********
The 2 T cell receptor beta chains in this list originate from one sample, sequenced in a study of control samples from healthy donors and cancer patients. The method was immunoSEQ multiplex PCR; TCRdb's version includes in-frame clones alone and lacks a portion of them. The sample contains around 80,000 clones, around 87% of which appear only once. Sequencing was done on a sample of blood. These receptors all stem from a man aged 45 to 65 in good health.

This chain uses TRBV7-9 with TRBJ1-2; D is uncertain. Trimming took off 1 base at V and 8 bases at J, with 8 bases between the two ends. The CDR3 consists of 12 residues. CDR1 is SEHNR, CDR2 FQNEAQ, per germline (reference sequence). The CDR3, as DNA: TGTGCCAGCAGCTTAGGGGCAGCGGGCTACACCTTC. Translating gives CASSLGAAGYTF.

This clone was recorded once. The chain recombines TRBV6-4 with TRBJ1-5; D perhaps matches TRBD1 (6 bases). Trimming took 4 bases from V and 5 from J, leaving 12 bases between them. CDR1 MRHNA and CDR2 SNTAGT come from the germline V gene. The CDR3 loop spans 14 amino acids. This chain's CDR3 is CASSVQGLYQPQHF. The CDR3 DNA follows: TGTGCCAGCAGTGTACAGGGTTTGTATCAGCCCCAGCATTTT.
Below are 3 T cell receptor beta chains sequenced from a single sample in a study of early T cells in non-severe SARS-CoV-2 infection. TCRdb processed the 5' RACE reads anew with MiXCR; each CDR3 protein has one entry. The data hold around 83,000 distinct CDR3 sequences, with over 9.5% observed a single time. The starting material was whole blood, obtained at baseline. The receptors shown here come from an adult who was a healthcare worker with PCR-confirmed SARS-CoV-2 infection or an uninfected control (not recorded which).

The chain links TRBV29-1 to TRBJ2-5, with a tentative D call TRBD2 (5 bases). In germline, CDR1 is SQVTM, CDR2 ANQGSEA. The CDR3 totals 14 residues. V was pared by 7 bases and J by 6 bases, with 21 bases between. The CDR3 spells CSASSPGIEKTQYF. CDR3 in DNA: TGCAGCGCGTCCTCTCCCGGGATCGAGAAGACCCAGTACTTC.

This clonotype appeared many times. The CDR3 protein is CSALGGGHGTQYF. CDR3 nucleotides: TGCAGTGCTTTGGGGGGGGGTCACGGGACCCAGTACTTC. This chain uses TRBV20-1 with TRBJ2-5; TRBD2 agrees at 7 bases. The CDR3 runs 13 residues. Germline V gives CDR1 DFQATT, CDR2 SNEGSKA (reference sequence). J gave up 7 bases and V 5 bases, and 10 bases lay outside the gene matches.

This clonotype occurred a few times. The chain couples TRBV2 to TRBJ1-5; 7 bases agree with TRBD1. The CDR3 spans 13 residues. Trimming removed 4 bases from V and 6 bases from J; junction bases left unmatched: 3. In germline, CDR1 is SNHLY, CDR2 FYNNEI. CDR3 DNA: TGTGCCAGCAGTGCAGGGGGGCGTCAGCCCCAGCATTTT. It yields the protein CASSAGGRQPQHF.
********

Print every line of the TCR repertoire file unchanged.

The 2 T cell receptor beta chains in this list originate from one sample, sequenced in a study of control samples from healthy donors and cancer patients. The method was immunoSEQ multiplex PCR; TCRdb's version includes in-frame clones alone and lacks a portion of them. The sample contains around 80,000 clones, around 87% of which appear only once. Sequencing was done on a sample of blood. These receptors all stem from a man aged 45 to 65 in good health.

This chain uses TRBV7-9 with TRBJ1-2; D is uncertain. Trimming took off 1 base at V and 8 bases at J, with 8 bases between the two ends. The CDR3 consists of 12 residues. CDR1 is SEHNR, CDR2 FQNEAQ, per germline (reference sequence). The CDR3, as DNA: TGTGCCAGCAGCTTAGGGGCAGCGGGCTACACCTTC. Translating gives CASSLGAAGYTF.

This clone was recorded once. The chain recombines TRBV6-4 with TRBJ1-5; D perhaps matches TRBD1 (6 bases). Trimming took 4 bases from V and 5 from J, leaving 12 bases between them. CDR1 MRHNA and CDR2 SNTAGT come from the germline V gene. The CDR3 loop spans 14 amino acids. This chain's CDR3 is CASSVQGLYQPQHF. The CDR3 DNA follows: TGTGCCAGCAGTGTACAGGGTTTGTATCAGCCCCAGCATTTT.
Below are 3 T cell receptor beta chains sequenced from a single sample in a study of early T cells in non-severe SARS-CoV-2 infection. TCRdb processed the 5' RACE reads anew with MiXCR; each CDR3 protein has one entry. The data hold around 83,000 distinct CDR3 sequences, with over 9.5% observed a single time. The starting material was whole blood, obtained at baseline. The receptors shown here come from an adult who was a healthcare worker with PCR-confirmed SARS-CoV-2 infection or an uninfected control (not recorded which).

The chain links TRBV29-1 to TRBJ2-5, with a tentative D call TRBD2 (5 bases). In germline, CDR1 is SQVTM, CDR2 ANQGSEA. The CDR3 totals 14 residues. V was pared by 7 bases and J by 6 bases, with 21 bases between. The CDR3 spells CSASSPGIEKTQYF. CDR3 in DNA: TGCAGCGCGTCCTCTCCCGGGATCGAGAAGACCCAGTACTTC.

This clonotype appeared many times. The CDR3 protein is CSALGGGHGTQYF. CDR3 nucleotides: TGCAGTGCTTTGGGGGGGGGTCACGGGACCCAGTACTTC. This chain uses TRBV20-1 with TRBJ2-5; TRBD2 agrees at 7 bases. The CDR3 runs 13 residues. Germline V gives CDR1 DFQATT, CDR2 SNEGSKA (reference sequence). J gave up 7 bases and V 5 bases, and 10 bases lay outside the gene matches.

This clonotype occurred a few times. The chain couples TRBV2 to TRBJ1-5; 7 bases agree with TRBD1. The CDR3 spans 13 residues. Trimming removed 4 bases from V and 6 bases from J; junction bases left unmatched: 3. In germline, CDR1 is SNHLY, CDR2 FYNNEI. CDR3 DNA: TGTGCCAGCAGTGCAGGGGGGCGTCAGCCCCAGCATTTT. It yields the protein CASSAGGRQPQHF.